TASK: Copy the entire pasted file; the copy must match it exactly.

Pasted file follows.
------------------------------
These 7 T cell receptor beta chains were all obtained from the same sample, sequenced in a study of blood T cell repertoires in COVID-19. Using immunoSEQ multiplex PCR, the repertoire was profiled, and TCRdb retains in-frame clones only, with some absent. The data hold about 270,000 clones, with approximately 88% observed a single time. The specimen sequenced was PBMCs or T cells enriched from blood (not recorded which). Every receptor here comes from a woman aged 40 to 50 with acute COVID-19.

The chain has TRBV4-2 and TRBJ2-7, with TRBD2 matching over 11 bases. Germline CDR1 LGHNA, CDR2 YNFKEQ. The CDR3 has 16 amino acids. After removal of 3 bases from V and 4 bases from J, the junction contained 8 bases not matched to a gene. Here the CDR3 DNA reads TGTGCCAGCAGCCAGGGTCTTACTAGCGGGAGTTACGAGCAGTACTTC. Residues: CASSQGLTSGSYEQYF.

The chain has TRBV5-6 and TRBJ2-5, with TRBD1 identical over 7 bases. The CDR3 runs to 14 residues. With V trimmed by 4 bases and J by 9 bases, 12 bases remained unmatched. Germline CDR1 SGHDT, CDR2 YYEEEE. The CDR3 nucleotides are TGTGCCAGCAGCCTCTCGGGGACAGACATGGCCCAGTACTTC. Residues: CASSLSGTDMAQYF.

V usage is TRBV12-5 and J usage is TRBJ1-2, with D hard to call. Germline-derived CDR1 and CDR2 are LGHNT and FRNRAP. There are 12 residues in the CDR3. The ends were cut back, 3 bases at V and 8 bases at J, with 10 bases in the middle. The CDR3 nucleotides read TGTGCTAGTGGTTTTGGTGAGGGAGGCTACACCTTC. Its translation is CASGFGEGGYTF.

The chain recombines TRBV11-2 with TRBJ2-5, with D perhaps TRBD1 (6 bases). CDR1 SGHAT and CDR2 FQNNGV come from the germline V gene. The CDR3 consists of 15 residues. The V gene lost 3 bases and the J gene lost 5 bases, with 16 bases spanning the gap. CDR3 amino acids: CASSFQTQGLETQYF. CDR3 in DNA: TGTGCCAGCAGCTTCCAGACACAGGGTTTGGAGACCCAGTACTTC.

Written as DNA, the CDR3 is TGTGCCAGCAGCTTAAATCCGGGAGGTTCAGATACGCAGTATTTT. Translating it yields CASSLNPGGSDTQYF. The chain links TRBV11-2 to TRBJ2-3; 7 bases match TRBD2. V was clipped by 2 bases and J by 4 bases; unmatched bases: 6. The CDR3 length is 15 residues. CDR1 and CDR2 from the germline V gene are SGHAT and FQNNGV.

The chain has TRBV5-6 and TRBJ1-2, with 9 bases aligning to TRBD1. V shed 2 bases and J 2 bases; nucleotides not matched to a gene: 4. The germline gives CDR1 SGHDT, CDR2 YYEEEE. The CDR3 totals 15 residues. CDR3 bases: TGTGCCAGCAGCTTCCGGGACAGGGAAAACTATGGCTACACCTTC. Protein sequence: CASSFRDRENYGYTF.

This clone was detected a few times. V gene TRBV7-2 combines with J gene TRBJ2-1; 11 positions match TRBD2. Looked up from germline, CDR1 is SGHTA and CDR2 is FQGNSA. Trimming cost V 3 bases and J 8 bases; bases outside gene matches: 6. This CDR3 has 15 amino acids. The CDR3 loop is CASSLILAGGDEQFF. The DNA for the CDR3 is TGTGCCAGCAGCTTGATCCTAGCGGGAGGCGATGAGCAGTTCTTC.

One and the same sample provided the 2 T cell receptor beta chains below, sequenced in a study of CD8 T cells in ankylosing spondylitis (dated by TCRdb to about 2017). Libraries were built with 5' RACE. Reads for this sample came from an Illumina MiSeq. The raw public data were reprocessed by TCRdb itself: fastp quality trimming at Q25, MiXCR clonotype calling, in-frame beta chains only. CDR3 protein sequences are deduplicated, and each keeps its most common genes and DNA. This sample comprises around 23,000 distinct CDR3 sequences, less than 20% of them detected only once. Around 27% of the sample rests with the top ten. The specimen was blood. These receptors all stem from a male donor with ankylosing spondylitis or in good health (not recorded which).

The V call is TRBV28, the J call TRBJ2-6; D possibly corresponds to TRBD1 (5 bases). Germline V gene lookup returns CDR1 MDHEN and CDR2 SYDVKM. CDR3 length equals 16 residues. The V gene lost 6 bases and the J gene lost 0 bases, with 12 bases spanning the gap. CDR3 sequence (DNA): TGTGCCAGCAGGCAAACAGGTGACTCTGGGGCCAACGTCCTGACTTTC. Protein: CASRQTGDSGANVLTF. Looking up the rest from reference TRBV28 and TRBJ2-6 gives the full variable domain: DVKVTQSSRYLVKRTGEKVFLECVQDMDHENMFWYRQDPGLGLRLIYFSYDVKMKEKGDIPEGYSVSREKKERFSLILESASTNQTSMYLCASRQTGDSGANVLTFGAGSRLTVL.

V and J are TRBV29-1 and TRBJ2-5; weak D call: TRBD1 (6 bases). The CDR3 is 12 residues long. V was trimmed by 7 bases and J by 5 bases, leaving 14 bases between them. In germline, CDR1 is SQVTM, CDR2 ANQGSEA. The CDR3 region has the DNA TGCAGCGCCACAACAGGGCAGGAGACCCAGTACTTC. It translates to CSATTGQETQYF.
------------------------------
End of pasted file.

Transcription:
These 7 T cell receptor beta chains were all obtained from the same sample, sequenced in a study of blood T cell repertoires in COVID-19. Using immunoSEQ multiplex PCR, the repertoire was profiled, and TCRdb retains in-frame clones only, with some absent. The data hold about 270,000 clones, with approximately 88% observed a single time. The specimen sequenced was PBMCs or T cells enriched from blood (not recorded which). Every receptor here comes from a woman aged 40 to 50 with acute COVID-19.

The chain has TRBV4-2 and TRBJ2-7, with TRBD2 matching over 11 bases. Germline CDR1 LGHNA, CDR2 YNFKEQ. The CDR3 has 16 amino acids. After removal of 3 bases from V and 4 bases from J, the junction contained 8 bases not matched to a gene. Here the CDR3 DNA reads TGTGCCAGCAGCCAGGGTCTTACTAGCGGGAGTTACGAGCAGTACTTC. Residues: CASSQGLTSGSYEQYF.

The chain has TRBV5-6 and TRBJ2-5, with TRBD1 identical over 7 bases. The CDR3 runs to 14 residues. With V trimmed by 4 bases and J by 9 bases, 12 bases remained unmatched. Germline CDR1 SGHDT, CDR2 YYEEEE. The CDR3 nucleotides are TGTGCCAGCAGCCTCTCGGGGACAGACATGGCCCAGTACTTC. Residues: CASSLSGTDMAQYF.

V usage is TRBV12-5 and J usage is TRBJ1-2, with D hard to call. Germline-derived CDR1 and CDR2 are LGHNT and FRNRAP. There are 12 residues in the CDR3. The ends were cut back, 3 bases at V and 8 bases at J, with 10 bases in the middle. The CDR3 nucleotides read TGTGCTAGTGGTTTTGGTGAGGGAGGCTACACCTTC. Its translation is CASGFGEGGYTF.

The chain recombines TRBV11-2 with TRBJ2-5, with D perhaps TRBD1 (6 bases). CDR1 SGHAT and CDR2 FQNNGV come from the germline V gene. The CDR3 consists of 15 residues. The V gene lost 3 bases and the J gene lost 5 bases, with 16 bases spanning the gap. CDR3 amino acids: CASSFQTQGLETQYF. CDR3 in DNA: TGTGCCAGCAGCTTCCAGACACAGGGTTTGGAGACCCAGTACTTC.

Written as DNA, the CDR3 is TGTGCCAGCAGCTTAAATCCGGGAGGTTCAGATACGCAGTATTTT. Translating it yields CASSLNPGGSDTQYF. The chain links TRBV11-2 to TRBJ2-3; 7 bases match TRBD2. V was clipped by 2 bases and J by 4 bases; unmatched bases: 6. The CDR3 length is 15 residues. CDR1 and CDR2 from the germline V gene are SGHAT and FQNNGV.

The chain has TRBV5-6 and TRBJ1-2, with 9 bases aligning to TRBD1. V shed 2 bases and J 2 bases; nucleotides not matched to a gene: 4. The germline gives CDR1 SGHDT, CDR2 YYEEEE. The CDR3 totals 15 residues. CDR3 bases: TGTGCCAGCAGCTTCCGGGACAGGGAAAACTATGGCTACACCTTC. Protein sequence: CASSFRDRENYGYTF.

This clone was detected a few times. V gene TRBV7-2 combines with J gene TRBJ2-1; 11 positions match TRBD2. Looked up from germline, CDR1 is SGHTA and CDR2 is FQGNSA. Trimming cost V 3 bases and J 8 bases; bases outside gene matches: 6. This CDR3 has 15 amino acids. The CDR3 loop is CASSLILAGGDEQFF. The DNA for the CDR3 is TGTGCCAGCAGCTTGATCCTAGCGGGAGGCGATGAGCAGTTCTTC.

One and the same sample provided the 2 T cell receptor beta chains below, sequenced in a study of CD8 T cells in ankylosing spondylitis (dated by TCRdb to about 2017). Libraries were built with 5' RACE. Reads for this sample came from an Illumina MiSeq. The raw public data were reprocessed by TCRdb itself: fastp quality trimming at Q25, MiXCR clonotype calling, in-frame beta chains only. CDR3 protein sequences are deduplicated, and each keeps its most common genes and DNA. This sample comprises around 23,000 distinct CDR3 sequences, less than 20% of them detected only once. Around 27% of the sample rests with the top ten. The specimen was blood. These receptors all stem from a male donor with ankylosing spondylitis or in good health (not recorded which).

The V call is TRBV28, the J call TRBJ2-6; D possibly corresponds to TRBD1 (5 bases). Germline V gene lookup returns CDR1 MDHEN and CDR2 SYDVKM. CDR3 length equals 16 residues. The V gene lost 6 bases and the J gene lost 0 bases, with 12 bases spanning the gap. CDR3 sequence (DNA): TGTGCCAGCAGGCAAACAGGTGACTCTGGGGCCAACGTCCTGACTTTC. Protein: CASRQTGDSGANVLTF. Looking up the rest from reference TRBV28 and TRBJ2-6 gives the full variable domain: DVKVTQSSRYLVKRTGEKVFLECVQDMDHENMFWYRQDPGLGLRLIYFSYDVKMKEKGDIPEGYSVSREKKERFSLILESASTNQTSMYLCASRQTGDSGANVLTFGAGSRLTVL.

V and J are TRBV29-1 and TRBJ2-5; weak D call: TRBD1 (6 bases). The CDR3 is 12 residues long. V was trimmed by 7 bases and J by 5 bases, leaving 14 bases between them. In germline, CDR1 is SQVTM, CDR2 ANQGSEA. The CDR3 region has the DNA TGCAGCGCCACAACAGGGCAGGAGACCCAGTACTTC. It translates to CSATTGQETQYF.